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Nancy Pelosi rebukes Republicans ahead of House vote on $3trn aid package

The House speaker lashed out at Trump administration officials and congressional Republicans seeking to slow work on a fresh round of coronavirus relief yesterday.

The White House responded minutes later with a threat that President Trump would veto the $3trn (£2.4trn) economic package Democrats have proposed.

The bill already had zero chance of passing the GOP-controlled Senate and reaching Trump, making the veto threat a symbolic gesture. Along with caustic criticism by the aforementioned McConnell, the exchange underscored the deep election-year gulch over what Congress’ next response to the crisis should be.

But Pelosi’s proposal served as an opening move and is likely to eventually produce negotiations among congressional leaders and the White House.

At a Capitol news conference, she lambasted Republicans who’ve said they want to hold off for now on more relief spending. “It’s amazing to me how much patience and how much tolerance someone can have for the pain of others,” she said.

Pelosi told reporters she believed both parties “and even down Pennsylvania Avenue” understand “the hardships Americans are feeling.” She called the Democratic proposal “our offer” and said while she’s had no recent negotiations with treasury secretary Steven Mnuchin, the administration’s chief bargainer, “I’m sure that they’ll come with something.”

White House officials quickly released a statement of their own. It said the legislation Pelosi unveiled on Tuesday is “more concerned with delivering on longstanding partisan and ideological wishlists than with enhancing the ability of our Nation to deal with the public health and economic challenges we face.”

McConnell said later in his ill-fated Fox interview that there was a “high likelihood” Congress would do another bill and said it would include GOP-sought language limiting legal liability for companies reopening for business. He added, “But it’s not going to be a $3trn left-wing wish.”

The Democratic bill would provide nearly $1trn (£819bn) to help financially struggling state and local governments, e xtend special unemployment benefits and direct payments to individuals, and bolster spending for health care programs and essential workers.

The House plans to approve the measure today, which would be Congress’s fifth and largest bill aimed at nursing the teetering economy through the coronavirus crisis. The measure is likely to pass on a near-party line vote and eventually lead to negotiations.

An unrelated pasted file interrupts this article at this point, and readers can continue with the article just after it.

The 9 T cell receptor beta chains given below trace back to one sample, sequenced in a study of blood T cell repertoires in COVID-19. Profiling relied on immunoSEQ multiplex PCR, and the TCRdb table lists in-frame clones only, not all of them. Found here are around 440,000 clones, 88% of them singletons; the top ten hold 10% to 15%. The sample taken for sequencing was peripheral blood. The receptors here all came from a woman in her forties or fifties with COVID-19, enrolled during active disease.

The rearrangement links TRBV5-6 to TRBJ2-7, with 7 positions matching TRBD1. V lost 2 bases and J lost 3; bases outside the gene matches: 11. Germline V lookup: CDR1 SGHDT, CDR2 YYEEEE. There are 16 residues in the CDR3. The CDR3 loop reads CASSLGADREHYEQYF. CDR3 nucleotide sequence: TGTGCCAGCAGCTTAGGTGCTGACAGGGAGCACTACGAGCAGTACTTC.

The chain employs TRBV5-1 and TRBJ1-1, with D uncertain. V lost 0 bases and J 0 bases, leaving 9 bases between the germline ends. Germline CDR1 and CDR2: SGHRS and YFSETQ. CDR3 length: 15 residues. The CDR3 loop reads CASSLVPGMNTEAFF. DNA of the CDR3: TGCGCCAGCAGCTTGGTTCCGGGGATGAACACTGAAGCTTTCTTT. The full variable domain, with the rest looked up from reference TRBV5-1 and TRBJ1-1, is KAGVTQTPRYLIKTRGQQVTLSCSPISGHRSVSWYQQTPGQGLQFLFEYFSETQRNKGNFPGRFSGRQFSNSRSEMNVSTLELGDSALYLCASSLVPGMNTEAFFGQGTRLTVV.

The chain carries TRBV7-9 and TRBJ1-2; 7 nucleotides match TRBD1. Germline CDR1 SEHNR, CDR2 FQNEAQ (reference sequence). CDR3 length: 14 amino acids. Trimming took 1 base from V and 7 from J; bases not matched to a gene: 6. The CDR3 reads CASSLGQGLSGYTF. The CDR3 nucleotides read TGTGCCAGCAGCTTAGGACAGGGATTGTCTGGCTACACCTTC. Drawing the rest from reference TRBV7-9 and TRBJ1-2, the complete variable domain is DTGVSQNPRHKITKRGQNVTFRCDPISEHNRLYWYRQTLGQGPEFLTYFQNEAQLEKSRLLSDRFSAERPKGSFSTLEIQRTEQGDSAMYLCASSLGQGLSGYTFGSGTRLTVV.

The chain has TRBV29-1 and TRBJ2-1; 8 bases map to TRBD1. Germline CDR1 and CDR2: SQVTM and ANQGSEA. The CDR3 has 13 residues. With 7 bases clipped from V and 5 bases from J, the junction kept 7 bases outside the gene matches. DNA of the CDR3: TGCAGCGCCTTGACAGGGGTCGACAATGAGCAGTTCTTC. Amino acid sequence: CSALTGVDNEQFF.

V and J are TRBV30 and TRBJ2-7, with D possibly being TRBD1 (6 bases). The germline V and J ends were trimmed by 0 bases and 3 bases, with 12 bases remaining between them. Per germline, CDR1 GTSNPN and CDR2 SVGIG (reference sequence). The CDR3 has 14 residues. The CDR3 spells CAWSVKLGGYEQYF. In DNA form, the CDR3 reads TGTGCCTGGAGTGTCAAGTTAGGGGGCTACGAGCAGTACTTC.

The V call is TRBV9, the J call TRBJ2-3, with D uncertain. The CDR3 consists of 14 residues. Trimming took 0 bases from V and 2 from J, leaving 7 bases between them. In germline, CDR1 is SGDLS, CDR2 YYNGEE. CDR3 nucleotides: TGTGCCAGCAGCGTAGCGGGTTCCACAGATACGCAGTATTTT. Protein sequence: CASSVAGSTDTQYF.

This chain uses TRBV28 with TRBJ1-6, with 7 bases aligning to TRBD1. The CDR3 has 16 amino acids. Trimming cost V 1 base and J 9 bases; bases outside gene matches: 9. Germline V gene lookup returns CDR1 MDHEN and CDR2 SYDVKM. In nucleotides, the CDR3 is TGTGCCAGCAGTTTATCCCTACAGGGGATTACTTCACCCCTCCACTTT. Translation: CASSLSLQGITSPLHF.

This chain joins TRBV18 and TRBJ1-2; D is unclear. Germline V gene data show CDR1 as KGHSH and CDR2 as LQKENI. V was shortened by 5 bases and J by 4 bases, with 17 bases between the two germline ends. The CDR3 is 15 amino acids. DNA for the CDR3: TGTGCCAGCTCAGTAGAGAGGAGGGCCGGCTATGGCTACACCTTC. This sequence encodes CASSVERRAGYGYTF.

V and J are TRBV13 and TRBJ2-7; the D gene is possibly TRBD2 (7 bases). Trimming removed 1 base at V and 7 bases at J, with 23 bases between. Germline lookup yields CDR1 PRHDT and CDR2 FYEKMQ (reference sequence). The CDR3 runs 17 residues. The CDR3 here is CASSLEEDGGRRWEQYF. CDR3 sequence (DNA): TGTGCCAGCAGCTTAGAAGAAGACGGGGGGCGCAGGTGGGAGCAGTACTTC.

Objections listed by the White House and McConnell included provisions rolling back GOP-passed tax increases on residents of states with high taxes and making it easier for people to vote by mail and for immigrants in the US illegally to receive some federal assistance.

The White House criticised $25bn (£20.5bn) in aid for the struggling Postal Service, a favourite Trump target.

McConnell singled out what he called “the cherry on top” – provisions helping legal marijuana businesses.

Congress has approved nearly $3trn in recent weeks to address the country’s twin economic and health crises, including money for coronavirus testing.

Republicans have expressed worries about burgeoning budget deficits and said lawmakers should evaluate how the initial dollars are being spent before moving fresh legislation. They also want to see whether the economy begins to recover as some states begin easing restrictions that have kept many businesses shuttered.

Today’s House vote comes as 36m Americans have applied for unemployment benefits since the virus hit the US.

Federal Reserve chair Jerome Powell has said a painful, prolonged recession could take hold unless Congress provides fresh aid to bolster the all-but-dormant economy.

Trump’s views on what to do next have been unclear. He’s pushed for a reduction of payroll taxes that’s gained little support in Congress.

Trump has also reportedly cautioned GOP lawmakers not to box themselves in by opposing aid for state and local governments. Many state and local officials of both parties have sought more federal aid as they face eroding revenue and growing costs for unemployment and health programmes.


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